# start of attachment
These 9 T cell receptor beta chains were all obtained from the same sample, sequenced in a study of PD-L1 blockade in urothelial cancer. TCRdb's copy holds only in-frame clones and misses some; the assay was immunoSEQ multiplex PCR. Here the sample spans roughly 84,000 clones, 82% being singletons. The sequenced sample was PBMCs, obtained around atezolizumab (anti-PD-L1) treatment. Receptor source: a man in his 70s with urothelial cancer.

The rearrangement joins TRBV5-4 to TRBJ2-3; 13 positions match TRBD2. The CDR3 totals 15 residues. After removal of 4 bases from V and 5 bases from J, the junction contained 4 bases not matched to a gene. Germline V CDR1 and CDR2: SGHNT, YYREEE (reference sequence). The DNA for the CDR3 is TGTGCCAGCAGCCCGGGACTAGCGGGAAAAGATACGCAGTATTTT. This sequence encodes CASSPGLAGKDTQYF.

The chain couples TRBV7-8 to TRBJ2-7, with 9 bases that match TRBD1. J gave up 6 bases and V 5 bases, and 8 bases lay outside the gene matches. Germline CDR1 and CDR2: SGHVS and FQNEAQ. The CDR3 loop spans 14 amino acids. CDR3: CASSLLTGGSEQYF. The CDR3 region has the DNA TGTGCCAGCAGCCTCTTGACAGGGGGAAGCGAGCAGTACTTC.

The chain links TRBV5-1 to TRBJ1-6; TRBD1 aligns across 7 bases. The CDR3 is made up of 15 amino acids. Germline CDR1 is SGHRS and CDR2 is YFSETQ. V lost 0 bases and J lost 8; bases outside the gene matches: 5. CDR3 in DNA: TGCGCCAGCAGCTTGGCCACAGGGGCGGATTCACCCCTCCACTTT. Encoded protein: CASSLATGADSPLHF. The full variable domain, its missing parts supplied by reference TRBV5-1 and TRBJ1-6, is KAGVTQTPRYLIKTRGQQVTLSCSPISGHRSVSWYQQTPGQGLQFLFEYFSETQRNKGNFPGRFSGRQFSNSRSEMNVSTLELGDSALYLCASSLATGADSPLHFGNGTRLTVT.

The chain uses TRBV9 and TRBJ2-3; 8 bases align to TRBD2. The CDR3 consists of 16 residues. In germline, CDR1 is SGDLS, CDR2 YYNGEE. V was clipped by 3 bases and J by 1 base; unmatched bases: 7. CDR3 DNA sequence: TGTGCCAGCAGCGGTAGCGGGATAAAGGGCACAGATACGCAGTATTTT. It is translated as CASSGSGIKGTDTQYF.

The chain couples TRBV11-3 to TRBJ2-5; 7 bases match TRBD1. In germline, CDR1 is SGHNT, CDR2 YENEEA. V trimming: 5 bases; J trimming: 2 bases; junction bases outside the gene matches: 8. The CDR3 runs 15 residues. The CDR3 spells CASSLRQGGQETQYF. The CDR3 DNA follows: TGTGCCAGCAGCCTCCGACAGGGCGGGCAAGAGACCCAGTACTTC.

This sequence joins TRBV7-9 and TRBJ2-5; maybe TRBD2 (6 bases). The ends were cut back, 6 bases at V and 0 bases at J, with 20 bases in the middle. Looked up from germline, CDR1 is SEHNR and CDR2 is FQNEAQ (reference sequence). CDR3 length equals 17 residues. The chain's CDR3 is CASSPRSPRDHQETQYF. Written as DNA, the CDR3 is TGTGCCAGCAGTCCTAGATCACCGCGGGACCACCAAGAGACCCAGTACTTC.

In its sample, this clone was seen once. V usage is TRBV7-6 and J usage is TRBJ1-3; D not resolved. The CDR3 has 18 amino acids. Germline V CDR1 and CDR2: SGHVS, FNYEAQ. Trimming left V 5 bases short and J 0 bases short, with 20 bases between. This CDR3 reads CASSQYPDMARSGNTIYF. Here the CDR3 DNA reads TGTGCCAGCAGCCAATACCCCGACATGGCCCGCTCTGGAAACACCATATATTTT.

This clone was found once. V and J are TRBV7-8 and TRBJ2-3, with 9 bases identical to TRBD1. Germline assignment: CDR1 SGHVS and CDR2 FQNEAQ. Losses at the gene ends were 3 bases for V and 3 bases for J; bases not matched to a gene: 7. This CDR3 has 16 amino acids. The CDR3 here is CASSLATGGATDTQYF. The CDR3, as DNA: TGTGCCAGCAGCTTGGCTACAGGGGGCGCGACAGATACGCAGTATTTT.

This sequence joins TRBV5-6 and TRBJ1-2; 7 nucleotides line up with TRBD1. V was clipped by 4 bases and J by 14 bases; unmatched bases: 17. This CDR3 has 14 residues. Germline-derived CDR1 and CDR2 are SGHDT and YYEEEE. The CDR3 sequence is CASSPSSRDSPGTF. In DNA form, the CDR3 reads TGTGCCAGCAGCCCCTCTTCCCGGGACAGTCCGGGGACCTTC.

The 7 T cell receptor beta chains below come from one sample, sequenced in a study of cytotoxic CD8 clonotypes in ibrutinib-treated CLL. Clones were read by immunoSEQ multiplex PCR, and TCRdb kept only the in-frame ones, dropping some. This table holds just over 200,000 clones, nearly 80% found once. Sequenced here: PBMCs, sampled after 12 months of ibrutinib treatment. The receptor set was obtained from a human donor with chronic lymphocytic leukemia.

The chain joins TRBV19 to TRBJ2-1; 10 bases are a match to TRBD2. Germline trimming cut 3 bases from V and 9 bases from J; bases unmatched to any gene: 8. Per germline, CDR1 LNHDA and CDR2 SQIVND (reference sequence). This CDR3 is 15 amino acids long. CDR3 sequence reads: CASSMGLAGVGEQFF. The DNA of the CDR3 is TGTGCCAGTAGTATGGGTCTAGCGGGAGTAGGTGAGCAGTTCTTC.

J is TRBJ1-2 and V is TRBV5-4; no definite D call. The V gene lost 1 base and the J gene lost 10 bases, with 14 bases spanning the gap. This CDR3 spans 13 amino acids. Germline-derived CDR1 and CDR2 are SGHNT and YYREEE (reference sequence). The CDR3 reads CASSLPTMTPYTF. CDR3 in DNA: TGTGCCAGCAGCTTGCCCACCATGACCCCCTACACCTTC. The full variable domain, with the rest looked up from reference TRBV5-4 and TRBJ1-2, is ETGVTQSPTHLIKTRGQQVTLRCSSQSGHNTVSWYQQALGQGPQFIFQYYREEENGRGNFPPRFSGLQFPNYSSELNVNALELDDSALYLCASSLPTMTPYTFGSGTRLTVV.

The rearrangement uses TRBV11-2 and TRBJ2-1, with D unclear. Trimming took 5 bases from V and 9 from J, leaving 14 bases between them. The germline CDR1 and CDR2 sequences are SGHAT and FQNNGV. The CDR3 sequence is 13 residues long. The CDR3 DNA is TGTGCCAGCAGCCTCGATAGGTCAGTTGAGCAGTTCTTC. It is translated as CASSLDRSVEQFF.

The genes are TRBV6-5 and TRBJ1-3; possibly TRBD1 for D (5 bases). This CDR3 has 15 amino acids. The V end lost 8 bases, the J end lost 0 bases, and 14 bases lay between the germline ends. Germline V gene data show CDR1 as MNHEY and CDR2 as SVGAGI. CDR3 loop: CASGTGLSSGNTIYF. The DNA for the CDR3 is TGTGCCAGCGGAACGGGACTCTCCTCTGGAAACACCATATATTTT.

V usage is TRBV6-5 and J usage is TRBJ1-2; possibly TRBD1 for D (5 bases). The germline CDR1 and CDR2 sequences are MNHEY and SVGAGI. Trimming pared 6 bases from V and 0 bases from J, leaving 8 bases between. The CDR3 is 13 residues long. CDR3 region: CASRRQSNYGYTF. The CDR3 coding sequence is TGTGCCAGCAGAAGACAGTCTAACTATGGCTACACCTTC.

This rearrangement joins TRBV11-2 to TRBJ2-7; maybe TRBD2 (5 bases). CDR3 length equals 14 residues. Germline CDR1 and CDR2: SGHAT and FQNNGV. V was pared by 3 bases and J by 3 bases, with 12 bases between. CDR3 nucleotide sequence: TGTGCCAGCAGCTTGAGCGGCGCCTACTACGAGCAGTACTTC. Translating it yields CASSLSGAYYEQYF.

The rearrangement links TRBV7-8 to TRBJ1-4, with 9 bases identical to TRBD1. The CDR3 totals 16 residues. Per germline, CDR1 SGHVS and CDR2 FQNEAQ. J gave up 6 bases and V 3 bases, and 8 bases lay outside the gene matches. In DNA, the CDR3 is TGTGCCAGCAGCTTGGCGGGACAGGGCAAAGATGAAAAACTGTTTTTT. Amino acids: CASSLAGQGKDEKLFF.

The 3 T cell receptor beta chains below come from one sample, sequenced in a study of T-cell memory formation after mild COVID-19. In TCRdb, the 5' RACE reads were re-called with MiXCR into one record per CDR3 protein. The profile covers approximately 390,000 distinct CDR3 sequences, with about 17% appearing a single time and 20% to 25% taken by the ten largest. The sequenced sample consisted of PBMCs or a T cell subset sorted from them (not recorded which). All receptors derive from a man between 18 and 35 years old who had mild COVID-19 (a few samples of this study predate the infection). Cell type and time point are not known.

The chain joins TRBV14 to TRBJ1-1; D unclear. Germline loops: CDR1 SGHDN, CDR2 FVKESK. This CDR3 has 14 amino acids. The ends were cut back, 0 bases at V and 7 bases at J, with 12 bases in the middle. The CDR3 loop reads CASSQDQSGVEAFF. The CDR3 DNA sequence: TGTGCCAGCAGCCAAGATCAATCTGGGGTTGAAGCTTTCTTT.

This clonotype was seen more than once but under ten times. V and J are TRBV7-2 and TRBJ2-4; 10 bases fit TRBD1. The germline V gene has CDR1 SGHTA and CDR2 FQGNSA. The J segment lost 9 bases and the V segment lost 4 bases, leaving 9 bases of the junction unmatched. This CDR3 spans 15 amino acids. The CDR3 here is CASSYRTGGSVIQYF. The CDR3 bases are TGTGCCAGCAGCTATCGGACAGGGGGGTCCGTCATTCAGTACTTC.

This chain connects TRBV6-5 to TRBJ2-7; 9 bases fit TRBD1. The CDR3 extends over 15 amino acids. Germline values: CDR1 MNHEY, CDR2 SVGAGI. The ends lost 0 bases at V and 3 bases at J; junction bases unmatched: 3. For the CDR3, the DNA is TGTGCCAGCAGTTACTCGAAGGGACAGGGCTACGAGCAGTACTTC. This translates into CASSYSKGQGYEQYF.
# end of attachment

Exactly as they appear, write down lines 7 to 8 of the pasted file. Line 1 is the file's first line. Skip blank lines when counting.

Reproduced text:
This sequence joins TRBV7-9 and TRBJ2-5; maybe TRBD2 (6 bases). The ends were cut back, 6 bases at V and 0 bases at J, with 20 bases in the middle. Looked up from germline, CDR1 is SEHNR and CDR2 is FQNEAQ (reference sequence). CDR3 length equals 17 residues. The chain's CDR3 is CASSPRSPRDHQETQYF. Written as DNA, the CDR3 is TGTGCCAGCAGTCCTAGATCACCGCGGGACCACCAAGAGACCCAGTACTTC.

In its sample, this clone was seen once. V usage is TRBV7-6 and J usage is TRBJ1-3; D not resolved. The CDR3 has 18 amino acids. Germline V CDR1 and CDR2: SGHVS, FNYEAQ. Trimming left V 5 bases short and J 0 bases short, with 20 bases between. This CDR3 reads CASSQYPDMARSGNTIYF. Here the CDR3 DNA reads TGTGCCAGCAGCCAATACCCCGACATGGCCCGCTCTGGAAACACCATATATTTT.